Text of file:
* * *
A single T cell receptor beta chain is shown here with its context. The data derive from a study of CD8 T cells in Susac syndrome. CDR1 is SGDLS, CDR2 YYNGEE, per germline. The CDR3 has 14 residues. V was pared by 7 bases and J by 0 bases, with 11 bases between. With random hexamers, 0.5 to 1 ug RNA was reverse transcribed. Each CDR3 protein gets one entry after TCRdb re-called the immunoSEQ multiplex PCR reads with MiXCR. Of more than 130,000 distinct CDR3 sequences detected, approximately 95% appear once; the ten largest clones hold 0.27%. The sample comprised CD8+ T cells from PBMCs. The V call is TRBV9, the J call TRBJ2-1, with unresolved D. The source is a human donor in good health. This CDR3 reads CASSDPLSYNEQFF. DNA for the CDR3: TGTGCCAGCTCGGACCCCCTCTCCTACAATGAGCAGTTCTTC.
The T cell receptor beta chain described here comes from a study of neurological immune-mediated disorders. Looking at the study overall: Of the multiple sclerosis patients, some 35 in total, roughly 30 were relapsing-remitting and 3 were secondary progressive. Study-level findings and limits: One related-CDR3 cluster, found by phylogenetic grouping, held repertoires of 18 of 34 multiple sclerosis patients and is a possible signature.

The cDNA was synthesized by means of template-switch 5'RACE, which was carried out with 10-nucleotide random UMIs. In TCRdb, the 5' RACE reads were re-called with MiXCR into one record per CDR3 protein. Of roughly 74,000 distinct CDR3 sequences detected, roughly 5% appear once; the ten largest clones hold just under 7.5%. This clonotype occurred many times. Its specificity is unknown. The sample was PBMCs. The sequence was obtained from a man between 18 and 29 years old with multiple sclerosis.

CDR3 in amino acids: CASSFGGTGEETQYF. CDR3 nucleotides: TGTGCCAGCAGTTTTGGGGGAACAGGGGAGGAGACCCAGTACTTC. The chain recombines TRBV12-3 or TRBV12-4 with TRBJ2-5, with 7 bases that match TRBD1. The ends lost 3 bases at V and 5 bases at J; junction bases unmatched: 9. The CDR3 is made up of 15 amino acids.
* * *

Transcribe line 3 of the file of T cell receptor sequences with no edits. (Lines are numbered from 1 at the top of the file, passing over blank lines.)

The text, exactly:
The cDNA was synthesized by means of template-switch 5'RACE, which was carried out with 10-nucleotide random UMIs. In TCRdb, the 5' RACE reads were re-called with MiXCR into one record per CDR3 protein. Of roughly 74,000 distinct CDR3 sequences detected, roughly 5% appear once; the ten largest clones hold just under 7.5%. This clonotype occurred many times. Its specificity is unknown. The sample was PBMCs. The sequence was obtained from a man between 18 and 29 years old with multiple sclerosis.